Over the last two decades, Saudi Arabia has witnessed the evil and violent effects of extremism, and such edicts tend to inflame and further polarise society Image Credit: Supplied

Dr Yousuf Al Ahmad, a professor of Islamic jurisprudence at the Imam Mohammad Bin Saud Islamic University in Riyadh, recently suggested that the Grand Mosque in Makkah be demolished and rebuilt to prevent the mingling of men and women on the premises as they go about performing their religious obligations.

Speaking to the press, Dr Al Ahmad elaborated: "Mingling of sexes is not allowed in the Grand Mosque and outside the mosque according to the Sharia. There are two types of mingling of sexes; mingling that takes place casually in the passages and at the Jamrat in Mina; and permanent mingling that takes place during tawaf causing congestion and harm to women."

He continued: "This engineering solution will give women privacy and keep them away from cameras that project them and show them on satellite channels. Is it not the right of women not to battle with men during tawaf? Is it not their right to have one or two floors to perform tawaf? What is wrong in reconstructing the mosque for this purpose?"

In view of some of the more outrageous fatwas that we have been accustomed to hearing lately, this bizarre suggestion borders on the extreme. While it was summarily dismissed by Dr Mohammad Al Sahli, the standing imam and khateeb at Al Jowhara Mosque in Makkah, the simple fact that a professor at a religious university in the capital city of Saudi Arabia can issue such a statement about the mingling of men and women in the holiest place of worship to Muslims is an affront to those of us who use the premises to bring us closer to Allah.

It is indeed offensive to assume that men who come to perform their religious duties at the Grand Mosque have other motives.

What is also inherently dangerous is that when a religious scholar and a university professor at that issues such statements, he is also unwittingly encouraging extremist elements among students and in our society to band together against what they perceive as the steady decay of Islamic mores, perhaps leading some to take matters into their own hands and more often than not through violent acts.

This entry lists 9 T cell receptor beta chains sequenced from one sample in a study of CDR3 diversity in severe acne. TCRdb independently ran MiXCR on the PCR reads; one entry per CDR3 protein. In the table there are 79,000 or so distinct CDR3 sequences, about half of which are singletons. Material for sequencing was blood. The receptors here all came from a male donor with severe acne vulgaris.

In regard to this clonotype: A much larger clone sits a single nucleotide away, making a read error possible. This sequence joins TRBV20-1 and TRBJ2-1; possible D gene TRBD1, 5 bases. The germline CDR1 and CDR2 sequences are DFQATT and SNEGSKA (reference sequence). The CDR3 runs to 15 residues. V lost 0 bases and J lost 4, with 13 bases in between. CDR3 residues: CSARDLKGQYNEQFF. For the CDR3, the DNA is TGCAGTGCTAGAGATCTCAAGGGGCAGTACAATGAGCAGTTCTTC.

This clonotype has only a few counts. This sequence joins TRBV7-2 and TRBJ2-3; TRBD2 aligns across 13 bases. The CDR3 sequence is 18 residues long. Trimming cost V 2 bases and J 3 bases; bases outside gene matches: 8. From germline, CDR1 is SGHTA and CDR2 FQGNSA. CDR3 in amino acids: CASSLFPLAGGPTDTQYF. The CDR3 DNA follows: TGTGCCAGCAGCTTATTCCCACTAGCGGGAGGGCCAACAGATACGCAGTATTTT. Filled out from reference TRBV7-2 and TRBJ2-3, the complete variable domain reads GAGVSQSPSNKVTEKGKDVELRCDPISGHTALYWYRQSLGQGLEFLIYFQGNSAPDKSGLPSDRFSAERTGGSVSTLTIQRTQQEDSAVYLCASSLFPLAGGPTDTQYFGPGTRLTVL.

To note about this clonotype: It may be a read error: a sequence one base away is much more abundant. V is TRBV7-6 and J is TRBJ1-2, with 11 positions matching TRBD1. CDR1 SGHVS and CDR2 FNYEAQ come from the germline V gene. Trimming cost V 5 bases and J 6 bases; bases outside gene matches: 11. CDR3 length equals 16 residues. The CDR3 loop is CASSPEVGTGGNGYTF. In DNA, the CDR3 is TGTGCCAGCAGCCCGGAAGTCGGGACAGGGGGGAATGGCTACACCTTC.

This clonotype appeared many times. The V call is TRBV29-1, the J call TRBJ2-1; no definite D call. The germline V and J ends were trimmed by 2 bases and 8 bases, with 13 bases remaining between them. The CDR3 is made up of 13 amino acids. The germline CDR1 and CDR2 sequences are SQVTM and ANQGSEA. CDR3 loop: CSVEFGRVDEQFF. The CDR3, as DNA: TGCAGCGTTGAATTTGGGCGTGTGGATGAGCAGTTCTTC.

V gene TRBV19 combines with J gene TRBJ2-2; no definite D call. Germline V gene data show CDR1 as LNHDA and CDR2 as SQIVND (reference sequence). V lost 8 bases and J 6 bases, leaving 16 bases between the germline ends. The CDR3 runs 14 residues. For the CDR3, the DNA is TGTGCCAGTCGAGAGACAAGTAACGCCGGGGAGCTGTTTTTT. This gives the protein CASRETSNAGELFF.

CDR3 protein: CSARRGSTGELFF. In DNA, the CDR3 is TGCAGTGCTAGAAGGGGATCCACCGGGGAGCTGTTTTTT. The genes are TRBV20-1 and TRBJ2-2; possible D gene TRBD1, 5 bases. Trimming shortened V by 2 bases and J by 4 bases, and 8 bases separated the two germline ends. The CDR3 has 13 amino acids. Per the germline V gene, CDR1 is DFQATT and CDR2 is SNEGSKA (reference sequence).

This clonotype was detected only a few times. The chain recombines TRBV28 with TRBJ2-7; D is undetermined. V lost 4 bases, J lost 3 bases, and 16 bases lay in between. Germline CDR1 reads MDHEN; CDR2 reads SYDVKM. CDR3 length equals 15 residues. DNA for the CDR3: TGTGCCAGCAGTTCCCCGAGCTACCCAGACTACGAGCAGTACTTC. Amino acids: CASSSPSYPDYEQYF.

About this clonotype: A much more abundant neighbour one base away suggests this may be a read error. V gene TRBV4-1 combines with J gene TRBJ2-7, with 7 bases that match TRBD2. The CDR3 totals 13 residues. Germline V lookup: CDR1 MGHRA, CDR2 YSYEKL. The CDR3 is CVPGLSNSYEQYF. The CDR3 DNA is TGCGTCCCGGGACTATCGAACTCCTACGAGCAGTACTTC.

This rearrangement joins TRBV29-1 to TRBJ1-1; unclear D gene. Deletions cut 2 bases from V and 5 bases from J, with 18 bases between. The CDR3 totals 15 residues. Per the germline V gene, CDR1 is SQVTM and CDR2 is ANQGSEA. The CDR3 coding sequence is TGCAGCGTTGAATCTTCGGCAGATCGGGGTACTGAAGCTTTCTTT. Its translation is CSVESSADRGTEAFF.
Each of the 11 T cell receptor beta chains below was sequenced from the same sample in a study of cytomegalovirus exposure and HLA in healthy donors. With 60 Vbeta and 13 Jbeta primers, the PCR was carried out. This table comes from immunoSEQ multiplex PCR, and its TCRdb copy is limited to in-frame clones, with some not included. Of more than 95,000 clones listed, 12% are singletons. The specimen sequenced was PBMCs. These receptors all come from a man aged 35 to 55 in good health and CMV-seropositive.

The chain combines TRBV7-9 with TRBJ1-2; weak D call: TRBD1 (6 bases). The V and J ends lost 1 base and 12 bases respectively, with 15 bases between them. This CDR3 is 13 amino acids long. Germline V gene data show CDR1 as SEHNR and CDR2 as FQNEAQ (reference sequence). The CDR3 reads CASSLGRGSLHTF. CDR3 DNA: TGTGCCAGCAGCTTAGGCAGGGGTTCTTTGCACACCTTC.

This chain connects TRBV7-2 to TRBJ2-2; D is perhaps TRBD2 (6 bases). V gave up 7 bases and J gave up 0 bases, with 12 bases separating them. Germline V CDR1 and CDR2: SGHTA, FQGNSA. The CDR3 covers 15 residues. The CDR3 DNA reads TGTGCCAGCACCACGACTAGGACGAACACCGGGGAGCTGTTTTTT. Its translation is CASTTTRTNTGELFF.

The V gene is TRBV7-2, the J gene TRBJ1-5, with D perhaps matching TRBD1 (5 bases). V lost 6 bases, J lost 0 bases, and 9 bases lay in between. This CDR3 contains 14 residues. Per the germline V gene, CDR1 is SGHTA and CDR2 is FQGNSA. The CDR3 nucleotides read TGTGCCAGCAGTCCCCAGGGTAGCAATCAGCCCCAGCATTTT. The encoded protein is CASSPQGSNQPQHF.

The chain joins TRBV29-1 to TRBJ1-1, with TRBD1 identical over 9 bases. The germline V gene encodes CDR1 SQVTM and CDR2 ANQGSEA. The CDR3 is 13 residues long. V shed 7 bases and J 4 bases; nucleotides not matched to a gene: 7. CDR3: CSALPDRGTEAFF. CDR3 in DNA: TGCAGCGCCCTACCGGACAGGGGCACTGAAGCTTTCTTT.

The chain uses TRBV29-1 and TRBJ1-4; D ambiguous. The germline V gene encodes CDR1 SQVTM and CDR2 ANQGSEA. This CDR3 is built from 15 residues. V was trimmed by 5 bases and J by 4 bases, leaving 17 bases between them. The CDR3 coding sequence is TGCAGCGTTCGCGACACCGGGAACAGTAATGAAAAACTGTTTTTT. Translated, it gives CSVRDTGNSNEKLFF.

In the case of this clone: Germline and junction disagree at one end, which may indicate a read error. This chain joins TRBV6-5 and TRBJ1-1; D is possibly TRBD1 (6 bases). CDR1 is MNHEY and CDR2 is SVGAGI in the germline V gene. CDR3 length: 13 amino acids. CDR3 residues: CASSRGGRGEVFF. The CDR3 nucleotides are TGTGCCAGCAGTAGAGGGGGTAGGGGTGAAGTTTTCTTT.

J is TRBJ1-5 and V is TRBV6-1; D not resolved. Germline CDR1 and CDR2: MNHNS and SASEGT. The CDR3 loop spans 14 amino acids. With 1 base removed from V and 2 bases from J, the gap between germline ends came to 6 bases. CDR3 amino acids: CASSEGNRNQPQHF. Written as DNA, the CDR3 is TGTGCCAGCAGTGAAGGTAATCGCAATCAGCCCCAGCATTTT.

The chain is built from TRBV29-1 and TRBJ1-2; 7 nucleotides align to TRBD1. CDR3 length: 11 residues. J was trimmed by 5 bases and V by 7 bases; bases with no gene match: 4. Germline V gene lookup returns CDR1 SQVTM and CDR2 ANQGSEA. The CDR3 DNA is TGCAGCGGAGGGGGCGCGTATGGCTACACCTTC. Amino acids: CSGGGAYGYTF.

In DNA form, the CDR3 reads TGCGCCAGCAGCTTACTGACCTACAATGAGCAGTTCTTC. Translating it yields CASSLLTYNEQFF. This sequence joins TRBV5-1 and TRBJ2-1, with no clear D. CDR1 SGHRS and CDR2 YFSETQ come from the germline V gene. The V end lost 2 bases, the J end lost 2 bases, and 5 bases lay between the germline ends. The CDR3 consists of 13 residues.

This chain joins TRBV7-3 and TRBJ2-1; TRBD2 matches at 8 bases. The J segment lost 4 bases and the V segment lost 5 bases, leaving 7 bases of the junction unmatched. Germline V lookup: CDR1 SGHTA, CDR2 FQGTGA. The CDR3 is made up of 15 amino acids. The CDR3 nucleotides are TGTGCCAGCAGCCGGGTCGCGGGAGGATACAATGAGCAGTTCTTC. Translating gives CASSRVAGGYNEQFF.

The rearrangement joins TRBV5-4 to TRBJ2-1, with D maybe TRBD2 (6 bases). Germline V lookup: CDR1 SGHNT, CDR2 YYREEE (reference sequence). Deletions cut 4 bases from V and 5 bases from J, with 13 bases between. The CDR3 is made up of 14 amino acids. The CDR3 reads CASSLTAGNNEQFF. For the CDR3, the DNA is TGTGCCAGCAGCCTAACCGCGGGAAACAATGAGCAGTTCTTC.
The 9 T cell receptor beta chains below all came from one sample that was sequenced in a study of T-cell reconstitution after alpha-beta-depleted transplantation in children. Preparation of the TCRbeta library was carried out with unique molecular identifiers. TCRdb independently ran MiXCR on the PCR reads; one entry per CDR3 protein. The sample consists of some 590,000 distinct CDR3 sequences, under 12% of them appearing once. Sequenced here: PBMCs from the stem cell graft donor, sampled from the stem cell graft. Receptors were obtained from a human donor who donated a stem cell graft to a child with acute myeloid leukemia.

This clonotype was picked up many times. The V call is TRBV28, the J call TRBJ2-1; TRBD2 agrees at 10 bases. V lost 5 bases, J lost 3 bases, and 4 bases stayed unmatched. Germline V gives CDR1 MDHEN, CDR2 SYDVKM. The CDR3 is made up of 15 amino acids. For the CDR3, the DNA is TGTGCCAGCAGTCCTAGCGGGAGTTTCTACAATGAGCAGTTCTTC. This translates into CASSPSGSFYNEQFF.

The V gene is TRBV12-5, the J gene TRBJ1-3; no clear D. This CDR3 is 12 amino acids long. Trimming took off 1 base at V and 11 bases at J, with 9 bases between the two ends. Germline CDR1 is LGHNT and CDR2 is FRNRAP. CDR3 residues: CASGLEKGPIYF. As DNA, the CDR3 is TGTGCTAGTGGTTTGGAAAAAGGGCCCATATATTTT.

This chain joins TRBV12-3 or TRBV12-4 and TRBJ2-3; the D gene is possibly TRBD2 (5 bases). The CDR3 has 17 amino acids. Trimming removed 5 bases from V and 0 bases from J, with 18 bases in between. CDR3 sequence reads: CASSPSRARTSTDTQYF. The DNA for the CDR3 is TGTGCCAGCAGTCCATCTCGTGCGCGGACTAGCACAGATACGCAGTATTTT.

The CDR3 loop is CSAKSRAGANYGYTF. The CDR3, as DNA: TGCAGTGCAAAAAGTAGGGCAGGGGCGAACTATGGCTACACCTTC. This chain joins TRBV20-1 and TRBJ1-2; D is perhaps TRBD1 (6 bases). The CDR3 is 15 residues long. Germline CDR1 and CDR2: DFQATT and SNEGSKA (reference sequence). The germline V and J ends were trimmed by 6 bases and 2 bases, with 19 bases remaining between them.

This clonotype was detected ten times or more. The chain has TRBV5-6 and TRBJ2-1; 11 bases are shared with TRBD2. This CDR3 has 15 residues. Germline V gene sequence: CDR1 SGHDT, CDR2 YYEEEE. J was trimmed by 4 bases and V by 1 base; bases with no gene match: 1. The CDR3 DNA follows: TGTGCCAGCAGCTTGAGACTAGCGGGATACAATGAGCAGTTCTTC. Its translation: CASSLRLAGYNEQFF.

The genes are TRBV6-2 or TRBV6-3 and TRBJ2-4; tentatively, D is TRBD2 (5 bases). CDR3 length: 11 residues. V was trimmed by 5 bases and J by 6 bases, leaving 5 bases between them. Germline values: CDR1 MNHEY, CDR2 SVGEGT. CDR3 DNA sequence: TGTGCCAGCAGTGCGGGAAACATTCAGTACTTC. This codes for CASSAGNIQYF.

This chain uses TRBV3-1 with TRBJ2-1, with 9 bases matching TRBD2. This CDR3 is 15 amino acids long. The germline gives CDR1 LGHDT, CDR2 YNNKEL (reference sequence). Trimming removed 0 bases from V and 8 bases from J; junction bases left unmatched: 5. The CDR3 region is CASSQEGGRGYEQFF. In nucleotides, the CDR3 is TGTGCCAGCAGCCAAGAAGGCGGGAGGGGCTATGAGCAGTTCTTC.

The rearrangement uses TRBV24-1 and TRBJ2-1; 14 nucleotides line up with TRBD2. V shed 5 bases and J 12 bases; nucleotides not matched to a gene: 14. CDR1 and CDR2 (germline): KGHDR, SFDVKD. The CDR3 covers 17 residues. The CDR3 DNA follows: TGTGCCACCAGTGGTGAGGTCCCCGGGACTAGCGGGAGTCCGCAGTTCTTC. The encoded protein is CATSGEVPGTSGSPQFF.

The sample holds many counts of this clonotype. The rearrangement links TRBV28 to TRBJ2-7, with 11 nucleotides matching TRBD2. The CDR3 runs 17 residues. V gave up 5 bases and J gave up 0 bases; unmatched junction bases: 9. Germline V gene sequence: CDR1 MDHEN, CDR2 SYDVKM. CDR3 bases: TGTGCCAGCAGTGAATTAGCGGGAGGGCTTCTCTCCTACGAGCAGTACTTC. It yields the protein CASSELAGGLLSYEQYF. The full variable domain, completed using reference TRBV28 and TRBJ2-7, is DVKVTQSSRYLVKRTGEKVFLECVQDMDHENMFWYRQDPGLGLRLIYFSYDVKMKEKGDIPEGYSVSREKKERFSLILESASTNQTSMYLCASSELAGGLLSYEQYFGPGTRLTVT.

Over the last two decades, Saudi Arabia has witnessed the evil and violent effects of extremism, and such edicts tend to inflame and further polarise society.

I wonder if such statements prompt other scholars to call for further segregation. Would the national airline be targeted by a suggestion that there should be segregation of sexes on flights? Would hospitals and nurses come under fire for catering to both sexes? Would restaurants and shopping malls be next?

Social scientists argue that segregation often leads to the breaking down of respect between the sexes, instead of the desired opposite effect.

Preposterous as it may seem, such pronouncements could lead to a perilous divide within society. University officials should have taken swift action and publicly censured this professor to discourage other scholars from endorsing his ideas.

Along the same lines, a surprise move by the Jeddah Chamber of Commerce and Industry (JCCI) had left many of us worried about the absurd depths some minds have sunk to. Not long ago, it was stated that the chamber had decided to designate different arrival and leaving times for its male and female employees to ensure they do not mix.

A decision by the chamber's board recently stated that the working hours for women employees would be from 8am to 4pm, while the male counterparts were to arrive at 8.30am and leave at 4.30pm. Before this, all employees used to come to work at 9am and leave at 5 pm. "By this new change in working hours, men and women will not mix on arrival or departure when they have to sign in and sign off," the JCCI said.

Now what if a husband and wife work together at the chamber? In a society where women are not allowed to drive, where does that leave them? And does the board consider all men working there to be lecherous? Did the women working there ask for it, or was it one of those high-handed decrees to appease a minority within Saudi society?

And indeed if there are some annoying Romeos among the males, shouldn't they simply be singled out and booted out for good? Just what is the message that the board is trying to pass on to the community? That the separation of the sexes is an agenda of the commercial organisation?

Countries around the region with a sizeable Islamic population do not seem to have the same problems or face similar issues. And yet they mingle.

Is Saudi Arabia different?

Tariq A. Al Maeena is a Saudi socio-political commentator. He lives in Jeddah, Saudi Arabia.